On the base of the pack is a divided compartment that is lined with moisture-wicking material. The compartment is also fitted with six built in drainage vents – three on top and three on the bottom. These vents allow moisture to easily escape, keeping the pack dry after each use. The compartment also has cinch straps attached, keeping all gear in place. With so much attention placed on making this compartment water resistant and breathable, it is natural to assume that this would be the best place to put any wet gear that you don’t want touching the rest of your equipment. One issue that I noticed would be the fact that any moisture escaping the compartment through the base vent holes would be contacting any gear below if you chose to attach an additional pouch. This is also a common place for the attachment of a sleeping pad – and no one wants their bed to be wet. All in all, it is a minor logistical issue that only comes into play if you are carrying wet items or expanding the pack via attachment at the base.

Bells and Whistles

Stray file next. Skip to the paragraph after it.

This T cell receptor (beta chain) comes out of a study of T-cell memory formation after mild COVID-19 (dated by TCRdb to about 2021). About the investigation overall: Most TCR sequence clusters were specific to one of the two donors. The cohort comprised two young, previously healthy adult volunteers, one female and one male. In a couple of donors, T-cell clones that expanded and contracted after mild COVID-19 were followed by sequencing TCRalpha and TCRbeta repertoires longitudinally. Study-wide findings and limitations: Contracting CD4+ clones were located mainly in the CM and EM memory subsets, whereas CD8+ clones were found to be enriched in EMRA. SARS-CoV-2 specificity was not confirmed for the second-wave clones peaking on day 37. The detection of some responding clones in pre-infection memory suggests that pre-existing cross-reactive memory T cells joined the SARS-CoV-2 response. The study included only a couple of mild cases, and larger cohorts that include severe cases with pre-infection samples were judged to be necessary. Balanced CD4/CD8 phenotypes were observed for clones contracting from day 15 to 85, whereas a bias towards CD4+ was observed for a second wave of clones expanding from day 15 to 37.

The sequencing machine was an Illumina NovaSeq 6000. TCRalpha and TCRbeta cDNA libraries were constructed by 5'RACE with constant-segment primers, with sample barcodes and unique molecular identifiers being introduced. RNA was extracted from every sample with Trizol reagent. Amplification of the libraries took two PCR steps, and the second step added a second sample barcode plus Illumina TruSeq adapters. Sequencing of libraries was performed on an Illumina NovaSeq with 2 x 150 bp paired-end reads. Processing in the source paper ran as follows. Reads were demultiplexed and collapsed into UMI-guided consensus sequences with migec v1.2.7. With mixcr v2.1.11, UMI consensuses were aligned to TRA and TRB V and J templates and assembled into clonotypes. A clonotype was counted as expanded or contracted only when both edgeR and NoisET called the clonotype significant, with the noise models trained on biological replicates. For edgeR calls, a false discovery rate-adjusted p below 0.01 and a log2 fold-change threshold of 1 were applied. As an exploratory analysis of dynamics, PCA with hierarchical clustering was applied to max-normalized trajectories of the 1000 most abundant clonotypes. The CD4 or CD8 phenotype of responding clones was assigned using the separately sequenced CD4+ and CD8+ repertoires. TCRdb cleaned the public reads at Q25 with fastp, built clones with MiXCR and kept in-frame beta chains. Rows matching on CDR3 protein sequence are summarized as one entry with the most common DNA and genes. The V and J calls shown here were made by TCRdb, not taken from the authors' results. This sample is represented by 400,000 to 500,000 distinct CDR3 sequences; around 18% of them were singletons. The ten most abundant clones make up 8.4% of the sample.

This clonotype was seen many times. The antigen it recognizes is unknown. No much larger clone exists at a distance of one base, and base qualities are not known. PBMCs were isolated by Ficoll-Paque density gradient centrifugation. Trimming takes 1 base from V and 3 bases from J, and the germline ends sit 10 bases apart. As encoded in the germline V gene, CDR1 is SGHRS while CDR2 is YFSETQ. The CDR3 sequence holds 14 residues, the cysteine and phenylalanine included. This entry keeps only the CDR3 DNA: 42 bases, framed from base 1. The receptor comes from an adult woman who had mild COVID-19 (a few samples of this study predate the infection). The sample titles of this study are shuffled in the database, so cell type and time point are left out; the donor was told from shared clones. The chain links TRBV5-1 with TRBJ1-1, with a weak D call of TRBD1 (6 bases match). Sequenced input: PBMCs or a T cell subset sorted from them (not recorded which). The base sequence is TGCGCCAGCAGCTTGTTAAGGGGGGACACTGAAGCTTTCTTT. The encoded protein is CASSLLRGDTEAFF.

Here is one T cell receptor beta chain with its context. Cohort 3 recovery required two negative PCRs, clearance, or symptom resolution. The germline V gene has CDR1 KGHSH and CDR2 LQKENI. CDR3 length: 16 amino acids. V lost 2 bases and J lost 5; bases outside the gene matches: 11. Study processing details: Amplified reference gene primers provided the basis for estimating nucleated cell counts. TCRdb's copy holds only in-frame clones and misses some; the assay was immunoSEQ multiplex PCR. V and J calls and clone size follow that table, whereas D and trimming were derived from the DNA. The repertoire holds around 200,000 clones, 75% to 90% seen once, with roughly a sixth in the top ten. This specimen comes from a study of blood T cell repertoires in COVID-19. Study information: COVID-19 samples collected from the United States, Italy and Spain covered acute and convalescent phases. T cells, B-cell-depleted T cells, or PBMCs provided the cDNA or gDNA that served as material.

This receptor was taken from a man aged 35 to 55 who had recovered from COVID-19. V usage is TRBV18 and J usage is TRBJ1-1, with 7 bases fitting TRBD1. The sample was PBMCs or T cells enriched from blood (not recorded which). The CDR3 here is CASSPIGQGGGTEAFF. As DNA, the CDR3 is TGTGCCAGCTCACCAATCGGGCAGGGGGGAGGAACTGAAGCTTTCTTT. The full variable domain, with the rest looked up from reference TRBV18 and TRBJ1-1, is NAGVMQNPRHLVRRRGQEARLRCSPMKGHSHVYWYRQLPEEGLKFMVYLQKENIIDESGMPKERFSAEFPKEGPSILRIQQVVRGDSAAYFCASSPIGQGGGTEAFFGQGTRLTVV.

Finally, I’ll cover the bells and whistles. As I discussed earlier, sometimes a pack can have too many. In fact, I would argue that most packs have too many. This is not one of those packs. The bells and whistles on this pack are represented on a shortlist, but these are absolutely necessary to have on a pack that you would want to use. First, padding – lots of it in the right places. Anyone who has ever used an ALICE pack with an external metal frame knows that you can never have enough padding. With metal rubbing you in all of the wrong places, a day carrying an ALICE pack on your back can make for some awfully uncomfortable nights of sleep after. With the Propper UC Pack, the shoulder straps and back are fully padded and breathable to keep you comfortable. This feature cannot be underestimated. Carrying weight in your pack can lead to a sore back – but the padding helps a whole lot.